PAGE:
I agree that the SVT is not a good candidate as an upgrade motor, as it has not been built since 2004, and new motors don't exist (in 2007 the only one I could find was $7000 with no harness and no ECU!).
                Brad
                2013 Boss 302 Mustang
                2005 SV Roadsport (gone but not forgotten)

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                • #9
                  I'd go Duratec.

                  Cosworth will sell you either a complete engine or the bits and pieces to build your own. Once you have the engine with intake, Caterham can sell you almost everything else (exhaust manifold, engine mounts, bell housing with oil tank, etc). I went my own route and clobbered together my own solution around a CSR260 specced engine.

                  252 hp at the crank.

                  I believe I paid about 13K for the engine, plus another few K for the various bits and pieces needed to get it in place. Money well spent (although my wife may disagree).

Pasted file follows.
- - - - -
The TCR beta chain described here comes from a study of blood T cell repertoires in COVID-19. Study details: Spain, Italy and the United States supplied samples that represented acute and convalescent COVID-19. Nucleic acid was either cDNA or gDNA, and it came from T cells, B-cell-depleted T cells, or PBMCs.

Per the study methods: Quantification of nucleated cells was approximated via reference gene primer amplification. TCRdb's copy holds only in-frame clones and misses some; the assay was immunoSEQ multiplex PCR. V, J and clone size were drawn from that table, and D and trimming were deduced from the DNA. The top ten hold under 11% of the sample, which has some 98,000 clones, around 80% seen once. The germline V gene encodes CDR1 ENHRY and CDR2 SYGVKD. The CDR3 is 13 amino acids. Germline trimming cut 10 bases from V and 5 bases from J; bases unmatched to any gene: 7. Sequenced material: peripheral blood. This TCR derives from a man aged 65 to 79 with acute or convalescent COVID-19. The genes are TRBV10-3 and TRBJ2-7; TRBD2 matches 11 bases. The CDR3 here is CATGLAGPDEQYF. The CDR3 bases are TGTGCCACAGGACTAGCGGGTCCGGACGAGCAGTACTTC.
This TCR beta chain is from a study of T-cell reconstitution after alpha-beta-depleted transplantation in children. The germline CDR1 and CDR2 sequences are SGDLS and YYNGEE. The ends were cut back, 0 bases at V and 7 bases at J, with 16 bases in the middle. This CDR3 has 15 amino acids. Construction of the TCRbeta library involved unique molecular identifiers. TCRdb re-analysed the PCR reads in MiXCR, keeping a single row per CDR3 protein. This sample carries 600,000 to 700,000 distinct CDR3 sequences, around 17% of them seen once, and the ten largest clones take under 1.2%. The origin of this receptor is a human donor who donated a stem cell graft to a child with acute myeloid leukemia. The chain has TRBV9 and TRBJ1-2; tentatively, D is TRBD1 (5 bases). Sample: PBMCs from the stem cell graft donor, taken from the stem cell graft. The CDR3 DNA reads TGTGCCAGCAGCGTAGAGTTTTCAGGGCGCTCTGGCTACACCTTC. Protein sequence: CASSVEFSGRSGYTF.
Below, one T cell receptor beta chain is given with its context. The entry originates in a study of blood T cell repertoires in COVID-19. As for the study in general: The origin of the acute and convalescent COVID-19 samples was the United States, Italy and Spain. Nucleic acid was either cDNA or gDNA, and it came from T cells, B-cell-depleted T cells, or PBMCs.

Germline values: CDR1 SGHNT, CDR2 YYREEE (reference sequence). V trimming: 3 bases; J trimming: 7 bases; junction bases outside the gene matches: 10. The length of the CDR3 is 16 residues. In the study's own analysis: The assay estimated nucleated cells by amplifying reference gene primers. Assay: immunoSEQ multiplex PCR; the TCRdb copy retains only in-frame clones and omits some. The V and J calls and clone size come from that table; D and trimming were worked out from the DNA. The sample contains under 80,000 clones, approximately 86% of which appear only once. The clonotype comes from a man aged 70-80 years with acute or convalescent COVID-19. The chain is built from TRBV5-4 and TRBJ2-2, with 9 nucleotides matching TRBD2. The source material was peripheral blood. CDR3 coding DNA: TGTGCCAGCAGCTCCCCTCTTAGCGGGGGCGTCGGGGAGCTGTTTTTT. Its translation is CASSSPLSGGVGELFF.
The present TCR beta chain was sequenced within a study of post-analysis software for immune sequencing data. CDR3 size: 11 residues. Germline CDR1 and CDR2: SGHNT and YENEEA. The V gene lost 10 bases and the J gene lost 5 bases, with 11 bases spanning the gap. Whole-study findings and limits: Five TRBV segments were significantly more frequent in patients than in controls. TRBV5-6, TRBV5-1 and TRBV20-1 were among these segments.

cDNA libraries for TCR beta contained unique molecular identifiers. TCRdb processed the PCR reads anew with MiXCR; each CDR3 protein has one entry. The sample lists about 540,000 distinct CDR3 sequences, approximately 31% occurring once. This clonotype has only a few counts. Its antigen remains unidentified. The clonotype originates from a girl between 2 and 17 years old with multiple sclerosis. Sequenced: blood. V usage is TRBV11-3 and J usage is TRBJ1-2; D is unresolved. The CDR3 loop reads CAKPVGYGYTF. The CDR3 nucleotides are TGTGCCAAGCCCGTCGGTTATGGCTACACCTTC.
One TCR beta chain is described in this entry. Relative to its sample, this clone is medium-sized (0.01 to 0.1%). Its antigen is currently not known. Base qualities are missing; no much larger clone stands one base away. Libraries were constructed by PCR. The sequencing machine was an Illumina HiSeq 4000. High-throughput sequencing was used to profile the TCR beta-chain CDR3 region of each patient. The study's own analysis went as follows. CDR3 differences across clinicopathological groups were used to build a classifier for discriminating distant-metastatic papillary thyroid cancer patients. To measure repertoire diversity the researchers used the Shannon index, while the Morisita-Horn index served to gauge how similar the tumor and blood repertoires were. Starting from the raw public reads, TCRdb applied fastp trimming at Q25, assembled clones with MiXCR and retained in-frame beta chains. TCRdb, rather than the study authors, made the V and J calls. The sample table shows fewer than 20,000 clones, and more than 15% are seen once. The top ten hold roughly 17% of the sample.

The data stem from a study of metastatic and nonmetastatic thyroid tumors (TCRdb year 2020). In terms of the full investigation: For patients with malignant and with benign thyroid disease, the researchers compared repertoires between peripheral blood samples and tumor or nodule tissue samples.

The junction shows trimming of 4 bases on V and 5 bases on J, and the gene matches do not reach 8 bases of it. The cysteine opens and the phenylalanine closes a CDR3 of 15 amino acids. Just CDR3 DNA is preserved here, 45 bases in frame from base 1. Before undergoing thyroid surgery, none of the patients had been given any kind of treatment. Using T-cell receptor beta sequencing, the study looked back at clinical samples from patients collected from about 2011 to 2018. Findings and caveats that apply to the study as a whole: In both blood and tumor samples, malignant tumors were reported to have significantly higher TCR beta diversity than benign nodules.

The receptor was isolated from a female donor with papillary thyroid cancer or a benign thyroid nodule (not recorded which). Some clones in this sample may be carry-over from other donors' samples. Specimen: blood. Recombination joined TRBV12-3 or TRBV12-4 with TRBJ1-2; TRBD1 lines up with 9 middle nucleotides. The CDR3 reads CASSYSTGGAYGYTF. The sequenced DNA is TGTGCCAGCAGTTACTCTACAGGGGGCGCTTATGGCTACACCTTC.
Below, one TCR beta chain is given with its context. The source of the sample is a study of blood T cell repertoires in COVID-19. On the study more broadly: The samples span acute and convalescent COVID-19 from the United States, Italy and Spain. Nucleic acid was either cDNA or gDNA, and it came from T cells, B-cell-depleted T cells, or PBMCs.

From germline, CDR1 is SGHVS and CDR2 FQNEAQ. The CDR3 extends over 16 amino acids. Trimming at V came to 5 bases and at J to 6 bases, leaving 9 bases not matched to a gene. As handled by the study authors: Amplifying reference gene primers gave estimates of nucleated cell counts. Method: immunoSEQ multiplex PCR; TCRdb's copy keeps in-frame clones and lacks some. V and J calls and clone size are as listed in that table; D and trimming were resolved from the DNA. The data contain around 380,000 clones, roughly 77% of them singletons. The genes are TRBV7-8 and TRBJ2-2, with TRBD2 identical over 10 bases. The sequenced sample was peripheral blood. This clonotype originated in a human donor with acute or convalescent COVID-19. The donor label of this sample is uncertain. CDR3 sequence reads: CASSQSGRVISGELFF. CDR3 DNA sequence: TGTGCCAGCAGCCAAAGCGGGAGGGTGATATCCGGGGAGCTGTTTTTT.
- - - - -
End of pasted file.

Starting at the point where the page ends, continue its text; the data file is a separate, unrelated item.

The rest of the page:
See http://californiacaterhamclub.com/ch...read.php?t=791 for a build diary.

                  /Magnus F.

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                  • #10
                    I saw this the other day and thought it might be of interest regarding Zetec engines. Check out the Roush - Yates Engines web site:
                    Standard new crate motor Zetecs (only 130 HP) are $1150.00 + freight:


                    A new Focus Midget engine is listed at $8995 list plus freight:


                    I wonder how much power the "midget" engines make? Check out the throttle bodies.
                    EscondidoRon

                    '62 Lotus Seven
                    '84 Turbo Esprit (x2)
                    '14 Evora
                    '77 Esprit S1 (RIP) :(

                    "A man must keep a little back shop where he can be himself without reserve. In solitude alone can he know true freedom." -Michel De Montaigne 1588

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                    • #11
                      I saw a Focus midget engine on a Dyno a while back, the guy said about 180 HP.

                      Note that they run methanol.



                      Doug